Academic journal article Journal of Allied Health

Attitudes of Students in Medicine, Nursing, Occupational Therapy, and Physical Therapy toward Interprofessional Education

Academic journal article Journal of Allied Health

Attitudes of Students in Medicine, Nursing, Occupational Therapy, and Physical Therapy toward Interprofessional Education

Article excerpt

With the growing interest in interprofessional education and practice, methods to evaluate the effectiveness of related curricular activities are essential. The purpose of this study was twofold: ( 1 ) to assess the attitudes of students in medicine, nursing, occupational therapy, and physical therapy toward interprofessional education using the Interdisciplinary Education Perception Scale and Readiness for Interprofessional Learning Scale and (2) to compare data with normative data previously reported. The two instruments were administered to 474 first-year students in medicine, nursing, occupational therapy, and physical therapy who completed the forms in the context of a workshop at the conclusion of the first year of an interprofessional health mentor program. Differences among professions were reported. Students in medicine and physical therapy rated members of their own professions significantly higher in the areas of competence/autonomy and need for cooperation as compared with those in nursing and occupational therapy. Along with reporting similarities and differences, the results provide additional normative data on these tools that can be used when choosing tools to evaluate interprofessional education attitudes. J Allied Health 2009; 38:196-200.

INTERPROFESSIONAL EDUCATION "occurs when two or more professions learn with, from and about each other to improve collaboration and the quality of care."1 The National Health Service workforce plan in the United Kingdom in 2000 highlighted the need to prepare students for interprofessional practice and recommended the development of prelicensure common learning curricula.2 Interprofessional education has the potential to improve understanding among members of the health care team with the goal of enhancing patient and health outcomes.3 The Institute of Medicine, which provides advice on national health issues in the United States, has also emphasized the need for all health professionals to be educated to provide patient-centered care as members of interdisciplinary teams.4 The president of the Association of American Medical Colleges, representing allopathic medical schools in North America, designated interprofessional education and practice as key areas of its strategic plan in 2008. 5

The most recent Cochrane Review6 (an international organization that systematically reviews the effects of health care interventions) summarized the empirical research evidence on both prelicensure and postlicensure interprofessional collaborative interventions. They found that only six studies met the randomization design and instrument validity criteria, four of which showed positive improvement in outcomes. These four studies included methods to improve collaboration and patient care, including changes in the culture of an emergency department with associated patient satisfaction, collaborative team behavior and reduction in clinical error rates for emergency department teams, enhanced management of care delivered to domestic violence victims, and improvements in the competence of mental health practitioners related to the delivery of patient care. Additionally, in July 2008, a Canadian Interprofessional Health Collaborative report provided a synthesis and critical appraisal of the evidence for interprofessional education in the systematic review literature.7 Varying strategies to promote interprofessional education have been reported in the literature,8-14 along with reports on evaluation of interprofessional education interventions.15-17 With the growing importance of interprofessional education and practice, methods to evaluate the effectiveness of interprofessional curricular activities are essential. The purpose of this study was twofold: (1) to assess the attitudes of students in medicine, nursing, occupational therapy, and physical therapy toward interprofessional education using the Interdisciplinary Education Perception Scale (IEPS) and Readiness for Interprofessional Learning Scale (RIPLS) and (2) to compare data with normative data previously reported by Hawk et al. …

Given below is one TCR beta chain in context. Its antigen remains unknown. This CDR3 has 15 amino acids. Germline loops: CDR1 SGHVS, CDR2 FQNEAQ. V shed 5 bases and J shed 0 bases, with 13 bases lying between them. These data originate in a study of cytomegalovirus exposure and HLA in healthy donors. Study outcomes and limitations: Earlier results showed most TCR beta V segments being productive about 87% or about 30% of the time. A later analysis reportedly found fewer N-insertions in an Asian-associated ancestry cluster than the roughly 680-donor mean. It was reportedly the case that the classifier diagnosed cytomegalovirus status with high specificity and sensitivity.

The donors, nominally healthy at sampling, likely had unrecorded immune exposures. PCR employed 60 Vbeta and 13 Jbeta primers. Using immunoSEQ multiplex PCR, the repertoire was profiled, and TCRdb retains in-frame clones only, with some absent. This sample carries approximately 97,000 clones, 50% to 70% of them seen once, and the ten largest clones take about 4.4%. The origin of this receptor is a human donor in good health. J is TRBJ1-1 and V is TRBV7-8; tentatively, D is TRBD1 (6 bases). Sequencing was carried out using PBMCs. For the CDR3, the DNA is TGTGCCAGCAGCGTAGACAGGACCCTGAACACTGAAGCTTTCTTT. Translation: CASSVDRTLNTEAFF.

Search by... Author
Show... All Results Primary Sources Peer-reviewed

Oops!

An unknown error has occurred. Please click the button below to reload the page. If the problem persists, please try again in a little while.